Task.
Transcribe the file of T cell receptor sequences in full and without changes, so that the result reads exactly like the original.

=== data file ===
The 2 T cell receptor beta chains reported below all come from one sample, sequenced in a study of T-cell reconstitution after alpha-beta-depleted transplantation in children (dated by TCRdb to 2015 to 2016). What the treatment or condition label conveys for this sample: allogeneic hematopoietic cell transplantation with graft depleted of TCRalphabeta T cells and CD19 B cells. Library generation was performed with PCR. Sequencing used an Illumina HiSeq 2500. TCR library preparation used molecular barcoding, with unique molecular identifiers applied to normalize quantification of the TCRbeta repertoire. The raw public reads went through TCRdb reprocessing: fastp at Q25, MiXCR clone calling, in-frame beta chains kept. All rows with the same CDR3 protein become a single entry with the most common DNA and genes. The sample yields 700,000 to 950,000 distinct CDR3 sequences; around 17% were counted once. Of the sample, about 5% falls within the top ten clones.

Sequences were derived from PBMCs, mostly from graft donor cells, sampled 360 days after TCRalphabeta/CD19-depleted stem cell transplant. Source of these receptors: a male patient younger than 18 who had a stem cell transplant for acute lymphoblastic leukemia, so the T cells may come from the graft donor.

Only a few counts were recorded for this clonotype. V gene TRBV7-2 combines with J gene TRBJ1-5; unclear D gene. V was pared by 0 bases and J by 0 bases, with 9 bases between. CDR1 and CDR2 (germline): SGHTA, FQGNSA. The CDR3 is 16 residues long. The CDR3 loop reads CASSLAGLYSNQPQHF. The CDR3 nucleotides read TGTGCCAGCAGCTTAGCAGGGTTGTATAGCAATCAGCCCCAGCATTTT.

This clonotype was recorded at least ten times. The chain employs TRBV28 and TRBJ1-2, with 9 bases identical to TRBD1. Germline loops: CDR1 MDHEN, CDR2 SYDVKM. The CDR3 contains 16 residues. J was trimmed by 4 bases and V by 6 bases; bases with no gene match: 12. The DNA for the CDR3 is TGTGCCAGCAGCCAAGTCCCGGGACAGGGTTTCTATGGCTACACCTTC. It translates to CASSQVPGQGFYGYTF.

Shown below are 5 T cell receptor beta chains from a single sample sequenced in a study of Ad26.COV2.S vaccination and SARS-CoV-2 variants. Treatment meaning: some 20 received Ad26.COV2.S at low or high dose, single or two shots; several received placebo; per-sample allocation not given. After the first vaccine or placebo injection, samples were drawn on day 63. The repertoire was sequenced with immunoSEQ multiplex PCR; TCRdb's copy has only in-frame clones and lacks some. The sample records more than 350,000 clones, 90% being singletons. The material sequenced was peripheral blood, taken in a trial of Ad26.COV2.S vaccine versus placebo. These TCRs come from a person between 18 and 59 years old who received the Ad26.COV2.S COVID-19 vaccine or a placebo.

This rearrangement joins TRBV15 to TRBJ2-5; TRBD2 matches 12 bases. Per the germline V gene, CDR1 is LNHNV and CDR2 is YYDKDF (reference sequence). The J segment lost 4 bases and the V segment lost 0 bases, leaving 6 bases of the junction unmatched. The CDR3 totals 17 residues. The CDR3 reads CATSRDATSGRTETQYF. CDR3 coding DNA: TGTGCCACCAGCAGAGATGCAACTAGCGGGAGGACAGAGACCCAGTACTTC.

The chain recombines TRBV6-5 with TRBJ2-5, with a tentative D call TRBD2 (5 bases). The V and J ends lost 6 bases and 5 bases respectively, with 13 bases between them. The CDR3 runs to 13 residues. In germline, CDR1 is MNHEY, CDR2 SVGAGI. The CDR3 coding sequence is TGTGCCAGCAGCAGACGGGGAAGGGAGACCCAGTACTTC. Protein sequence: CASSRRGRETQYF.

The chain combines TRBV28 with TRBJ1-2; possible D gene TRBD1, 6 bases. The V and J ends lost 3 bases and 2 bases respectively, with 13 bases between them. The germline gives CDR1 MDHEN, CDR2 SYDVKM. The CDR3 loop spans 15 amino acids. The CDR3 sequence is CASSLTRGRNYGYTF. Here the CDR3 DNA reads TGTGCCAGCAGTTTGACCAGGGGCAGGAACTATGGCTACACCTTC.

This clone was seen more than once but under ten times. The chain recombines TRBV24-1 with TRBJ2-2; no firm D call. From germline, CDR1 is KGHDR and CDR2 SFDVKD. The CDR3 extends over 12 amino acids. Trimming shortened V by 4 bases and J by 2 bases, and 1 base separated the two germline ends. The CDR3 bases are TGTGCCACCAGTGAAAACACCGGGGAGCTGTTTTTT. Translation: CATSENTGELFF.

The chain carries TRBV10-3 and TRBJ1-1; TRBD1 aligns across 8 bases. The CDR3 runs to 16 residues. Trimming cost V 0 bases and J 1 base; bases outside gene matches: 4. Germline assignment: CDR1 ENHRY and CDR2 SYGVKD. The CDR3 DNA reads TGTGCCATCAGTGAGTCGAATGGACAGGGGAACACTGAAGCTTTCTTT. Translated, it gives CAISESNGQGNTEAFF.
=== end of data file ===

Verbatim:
The 2 T cell receptor beta chains reported below all come from one sample, sequenced in a study of T-cell reconstitution after alpha-beta-depleted transplantation in children (dated by TCRdb to 2015 to 2016). What the treatment or condition label conveys for this sample: allogeneic hematopoietic cell transplantation with graft depleted of TCRalphabeta T cells and CD19 B cells. Library generation was performed with PCR. Sequencing used an Illumina HiSeq 2500. TCR library preparation used molecular barcoding, with unique molecular identifiers applied to normalize quantification of the TCRbeta repertoire. The raw public reads went through TCRdb reprocessing: fastp at Q25, MiXCR clone calling, in-frame beta chains kept. All rows with the same CDR3 protein become a single entry with the most common DNA and genes. The sample yields 700,000 to 950,000 distinct CDR3 sequences; around 17% were counted once. Of the sample, about 5% falls within the top ten clones.

Sequences were derived from PBMCs, mostly from graft donor cells, sampled 360 days after TCRalphabeta/CD19-depleted stem cell transplant. Source of these receptors: a male patient younger than 18 who had a stem cell transplant for acute lymphoblastic leukemia, so the T cells may come from the graft donor.

Only a few counts were recorded for this clonotype. V gene TRBV7-2 combines with J gene TRBJ1-5; unclear D gene. V was pared by 0 bases and J by 0 bases, with 9 bases between. CDR1 and CDR2 (germline): SGHTA, FQGNSA. The CDR3 is 16 residues long. The CDR3 loop reads CASSLAGLYSNQPQHF. The CDR3 nucleotides read TGTGCCAGCAGCTTAGCAGGGTTGTATAGCAATCAGCCCCAGCATTTT.

This clonotype was recorded at least ten times. The chain employs TRBV28 and TRBJ1-2, with 9 bases identical to TRBD1. Germline loops: CDR1 MDHEN, CDR2 SYDVKM. The CDR3 contains 16 residues. J was trimmed by 4 bases and V by 6 bases; bases with no gene match: 12. The DNA for the CDR3 is TGTGCCAGCAGCCAAGTCCCGGGACAGGGTTTCTATGGCTACACCTTC. It translates to CASSQVPGQGFYGYTF.

Shown below are 5 T cell receptor beta chains from a single sample sequenced in a study of Ad26.COV2.S vaccination and SARS-CoV-2 variants. Treatment meaning: some 20 received Ad26.COV2.S at low or high dose, single or two shots; several received placebo; per-sample allocation not given. After the first vaccine or placebo injection, samples were drawn on day 63. The repertoire was sequenced with immunoSEQ multiplex PCR; TCRdb's copy has only in-frame clones and lacks some. The sample records more than 350,000 clones, 90% being singletons. The material sequenced was peripheral blood, taken in a trial of Ad26.COV2.S vaccine versus placebo. These TCRs come from a person between 18 and 59 years old who received the Ad26.COV2.S COVID-19 vaccine or a placebo.

This rearrangement joins TRBV15 to TRBJ2-5; TRBD2 matches 12 bases. Per the germline V gene, CDR1 is LNHNV and CDR2 is YYDKDF (reference sequence). The J segment lost 4 bases and the V segment lost 0 bases, leaving 6 bases of the junction unmatched. The CDR3 totals 17 residues. The CDR3 reads CATSRDATSGRTETQYF. CDR3 coding DNA: TGTGCCACCAGCAGAGATGCAACTAGCGGGAGGACAGAGACCCAGTACTTC.

The chain recombines TRBV6-5 with TRBJ2-5, with a tentative D call TRBD2 (5 bases). The V and J ends lost 6 bases and 5 bases respectively, with 13 bases between them. The CDR3 runs to 13 residues. In germline, CDR1 is MNHEY, CDR2 SVGAGI. The CDR3 coding sequence is TGTGCCAGCAGCAGACGGGGAAGGGAGACCCAGTACTTC. Protein sequence: CASSRRGRETQYF.

The chain combines TRBV28 with TRBJ1-2; possible D gene TRBD1, 6 bases. The V and J ends lost 3 bases and 2 bases respectively, with 13 bases between them. The germline gives CDR1 MDHEN, CDR2 SYDVKM. The CDR3 loop spans 15 amino acids. The CDR3 sequence is CASSLTRGRNYGYTF. Here the CDR3 DNA reads TGTGCCAGCAGTTTGACCAGGGGCAGGAACTATGGCTACACCTTC.

This clone was seen more than once but under ten times. The chain recombines TRBV24-1 with TRBJ2-2; no firm D call. From germline, CDR1 is KGHDR and CDR2 SFDVKD. The CDR3 extends over 12 amino acids. Trimming shortened V by 4 bases and J by 2 bases, and 1 base separated the two germline ends. The CDR3 bases are TGTGCCACCAGTGAAAACACCGGGGAGCTGTTTTTT. Translation: CATSENTGELFF.

The chain carries TRBV10-3 and TRBJ1-1; TRBD1 aligns across 8 bases. The CDR3 runs to 16 residues. Trimming cost V 0 bases and J 1 base; bases outside gene matches: 4. Germline assignment: CDR1 ENHRY and CDR2 SYGVKD. The CDR3 DNA reads TGTGCCATCAGTGAGTCGAATGGACAGGGGAACACTGAAGCTTTCTTT. Translated, it gives CAISESNGQGNTEAFF.